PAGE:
LEPP, the Cornell University Laboratory for Elementary-Particle Physics, has joined with CHESS to become the Cornell Laboratory for Accelerator-based Sciences.
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Presentation on theme: "LEPP, the Cornell University Laboratory for Elementary-Particle Physics, has joined with CHESS to become the Cornell Laboratory for Accelerator-based Sciences."— Presentation transcript:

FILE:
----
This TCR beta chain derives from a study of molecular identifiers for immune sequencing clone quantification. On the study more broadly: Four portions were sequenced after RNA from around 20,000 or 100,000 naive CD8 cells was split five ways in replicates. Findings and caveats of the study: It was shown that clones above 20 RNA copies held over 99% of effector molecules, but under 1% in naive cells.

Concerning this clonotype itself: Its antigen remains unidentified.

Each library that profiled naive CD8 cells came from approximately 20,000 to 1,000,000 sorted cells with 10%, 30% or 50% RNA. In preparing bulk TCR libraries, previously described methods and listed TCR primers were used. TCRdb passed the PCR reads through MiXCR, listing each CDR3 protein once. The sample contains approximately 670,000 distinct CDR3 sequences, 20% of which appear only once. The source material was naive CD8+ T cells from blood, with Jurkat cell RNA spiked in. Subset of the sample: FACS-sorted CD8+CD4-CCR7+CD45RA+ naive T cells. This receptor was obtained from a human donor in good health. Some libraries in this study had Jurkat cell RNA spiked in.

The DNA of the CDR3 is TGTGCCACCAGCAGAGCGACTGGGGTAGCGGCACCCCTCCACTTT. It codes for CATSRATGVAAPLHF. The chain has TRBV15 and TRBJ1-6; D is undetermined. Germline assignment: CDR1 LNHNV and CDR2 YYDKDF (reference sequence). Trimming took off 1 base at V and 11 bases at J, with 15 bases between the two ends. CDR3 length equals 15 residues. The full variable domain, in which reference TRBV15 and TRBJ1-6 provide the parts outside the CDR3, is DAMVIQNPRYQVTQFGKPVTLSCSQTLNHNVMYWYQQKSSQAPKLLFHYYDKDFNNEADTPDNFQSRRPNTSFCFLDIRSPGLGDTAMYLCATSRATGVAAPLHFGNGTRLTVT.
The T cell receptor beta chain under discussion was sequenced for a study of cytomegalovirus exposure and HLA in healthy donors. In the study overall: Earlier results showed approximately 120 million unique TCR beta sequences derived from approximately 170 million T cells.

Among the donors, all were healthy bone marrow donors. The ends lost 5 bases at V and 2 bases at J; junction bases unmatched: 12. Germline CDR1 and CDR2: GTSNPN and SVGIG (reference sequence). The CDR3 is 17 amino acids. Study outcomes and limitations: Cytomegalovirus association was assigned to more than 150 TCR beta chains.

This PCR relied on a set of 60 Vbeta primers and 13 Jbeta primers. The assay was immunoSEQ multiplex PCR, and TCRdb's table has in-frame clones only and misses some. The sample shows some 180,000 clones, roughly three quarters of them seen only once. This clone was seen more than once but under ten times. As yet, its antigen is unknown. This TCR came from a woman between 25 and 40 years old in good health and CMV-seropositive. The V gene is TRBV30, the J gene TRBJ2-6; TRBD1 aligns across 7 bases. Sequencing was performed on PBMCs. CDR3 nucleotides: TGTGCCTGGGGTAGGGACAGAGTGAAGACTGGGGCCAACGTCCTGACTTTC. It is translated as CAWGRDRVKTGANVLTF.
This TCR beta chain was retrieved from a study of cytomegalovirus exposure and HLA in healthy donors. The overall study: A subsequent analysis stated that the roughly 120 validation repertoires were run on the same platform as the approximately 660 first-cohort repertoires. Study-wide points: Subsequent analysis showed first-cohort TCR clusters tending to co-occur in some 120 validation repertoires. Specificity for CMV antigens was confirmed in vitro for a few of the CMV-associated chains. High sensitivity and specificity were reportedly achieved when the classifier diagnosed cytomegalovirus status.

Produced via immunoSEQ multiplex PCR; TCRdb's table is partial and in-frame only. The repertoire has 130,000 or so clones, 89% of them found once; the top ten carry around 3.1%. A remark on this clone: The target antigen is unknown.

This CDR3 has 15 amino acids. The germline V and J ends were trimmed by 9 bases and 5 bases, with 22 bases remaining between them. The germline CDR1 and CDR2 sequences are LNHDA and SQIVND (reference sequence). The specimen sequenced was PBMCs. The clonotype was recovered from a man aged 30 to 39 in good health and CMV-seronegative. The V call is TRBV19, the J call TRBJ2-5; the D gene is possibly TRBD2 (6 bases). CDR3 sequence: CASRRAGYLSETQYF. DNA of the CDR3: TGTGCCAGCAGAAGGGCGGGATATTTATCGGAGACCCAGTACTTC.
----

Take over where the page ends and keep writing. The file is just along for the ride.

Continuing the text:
LEPP, the Cornell University Laboratory for Elementary-Particle Physics, has joined with CHESS to become the Cornell Laboratory for Accelerator-based Sciences and Education (CLASSE). LEPP's primary source of support is the National Science Foundation. Visit www.lepp.cornell.edu IPAC10—1st International Particle Accelerator Conference, Kyoto, Japan May 23–28, 2010 Progress in Studies of Electron-cloud-induced Optics Distortions at CesrTA J.A.Crittenden, J.R.Calvey, G.Dugan, D.L.Kreinick, Z.Leong, J.A.Livezy, M.A.Palmer, D.L.Rubin, D.C.Sagan (Cornell), K.Harkay (ANL), R.L.Holtzapple (Cal Poly), M.A.Furman, G.Penn, M.Venturini (LBNL), M.T.F.Pivi and L.Wang (SLAC) The Cornell Electron Storage Ring Test Accelerator (CesrTA) program has included extensive measurements of coherent tune shifts for a variety of electron and positron beam energies, bunch population levels, and bunch train configurations. The tune shifts have been shown to result primarily from the interaction of the beam with the space-charge field of the beam-induced low-energy electron cloud in the vacuum chamber. Comparison to several advanced electron cloud simulation codes has allowed determination of the sensitivity of these measurements to physical parameters characterizing the synchrotron radiation flux, photo- electron production on the vacuum chamber wall, the beam emittance and lattice optics, and the secondary-electron yield model. We report on progress in understanding the cloud buildup and decay mechanisms in magnetic fields and in field-free regions, addressing quantitatively the precise determination of the physical parameters of the modelling. Validation of these models will serve as essential input in the design of damping rings for future high-energy linear colliders. I.ECLOUD and POSINST cloud simulation input parameters 1.Sync rad photon rate per meter per beam particle at primary source point (2009 2.1GeV: Drift R=0.28g/m/e, Dipole R=0.55 g/m/e) 2.Quantum efficiency for producing photo-electrons on the vacuum chamber wall (12%) 3.Beam particles per bunch (0.75-1.3 mA/bunch -> 1.2-2.1e10 e/bunch). 4.Contribution of reflected sync rad photons distributed uniformly in azimuth around the beampipe wall (15%). This contribution is also subtracted from the primary source point. 5.Secondary emission peak yield (Total SEY=2.0) at peak energy (E peak = 310 eV) ● The relative weighting of the true secondary, re-diffused, and elastic contributions differs in ECLOUD and POSINST II. Field difference or gradient --> tune shift conversion parameters 1.E beam = 1.9, 2.1, 4.0, 5.3 GeV 2.f rev = 390 kHz 3.Ring circumference C=768 m (C f rev = c = 2.998e8 m/s) 4. Ring-averaged b values (from sync rad summary tables derived from lattice model, here for the 2.1 GeV lattice) ● e+ beam: Drift b X (b Y ) = 16.1m (17.7m), Dipole b X (b Y ) = 14.1m (18.6m) III. Relative drift/dipole weighting (from sync rad summary tables) 1.Ring length fractions: Drift: (174.9m/768m) = 0.228, Dipole: (473.9m/768m) = 0.617. Remaining 15% of ring ignored. Modeling Coherent Tune Shift Measurements Using ECLOUD and POSINST Cloud Simulation Codes The CESR Tunnel under the Cornell Campus Drift Region Snapshots of cloud profiles prior to the passage of the 9 th bunch consecutive filled bunch Magnetic Dipole Region February 2009 2.1 GeV 0.4 mA/bunch February 2009 2.1 GeV 0.8 mA/bunch March 2010 4.0 GeV 1.3 mA/bunch Comparison of the measured and simulated horizontal and vertical tune shifts along a 45-bunch train of 2.1 GeV positrons spaced by 14 ns. The bunch population is 6.4E9. The tunes were measured using a coherent kick to the train, resulting in the suppression of the horizontal tune shift in the dipoles. The magnitude and time dependence of the vertical tune shifts are well described by the ECLOUD and POSINST simulations, which include only contributions from the dipole regions, covering 62% of the ring, and the drift regions, which cover 23% of the ring. The simulations show that the larger contribution to the vertical tune shifts comes from the field-free regions of the ring for this bunch population. The dipole contribution rises approximately linearly along the train, reaching a value comparable to the drift contribution at the 45th bunch. The relative contributions to the vertical tune shift of the field-free and dipole regions of the ring depend strongly on the bunch population as shown above, where the measurements were taken under identical conditions, but for a doubled bunch population of 1.28E10. Here the dipole contribution dominates from the first few bunches in the train, resulting in the characteristic linear rise of the vertical tune shift. The beam kicks on the cloud electrons are strong enough for this bunch population that the secondary yield on the top and bottom of the vacuum chamber in the vertical plane containing the beam now dominate the vertical space-charge field gradients. The re-diffused component in the secondary yield model is essential under these conditions. If it is omitted, the simulated dipole contribution to the vertical tune shift saturates at a level about half of the tune shift of the 45th bunch. Recently we have made measurements using the self-excitation of the 45 bunches in a 14-ns-spaced train of 4.0 GeV positrons. This relatively uncontrolled method of measuring the tunes results in a signicant scatter in the results. This higher bunch population of 2.1E10 is of particular relevance, since it is similar to the value proposed for the ILC damping rings. Since there is no coherent oscillation of the entire train, the horizontal tune shifts are not suppressed in the dipole magnets and, indeed, exceed the vertical tune shifts, reaching values of 5 kHz. In addition, the measurements show a qualitatively different behavior, as a saturation effect is observed. The POSINST and ECLOUD codes approximately model this new effect, indicating that the secondary yield model is appropriate also under these conditions. The CesrTA project will maintain a vigorous and variegated measurement program throughout the coming year. Solenoid windings have been installed in most of the field-free regions of the ring and experimental studies of their effects on the electron cloud buildup and tune shifts will begin soon. Additional instrumentation under development such as X-ray-based beam size monitors and turn-by-turn orbit measurement capability throughout the ring will provide useful information. Measurement methods, such as the excitation of individual bunches along a train, and techniques to determine single-bunch instability thresholds, are being improved. The simulation tools continue to be actively developed as well. The measurements and analysis of the past two years constitute substantial progress on understanding the physics of electron cloud buildup and its limiting effects on the performance of damping rings.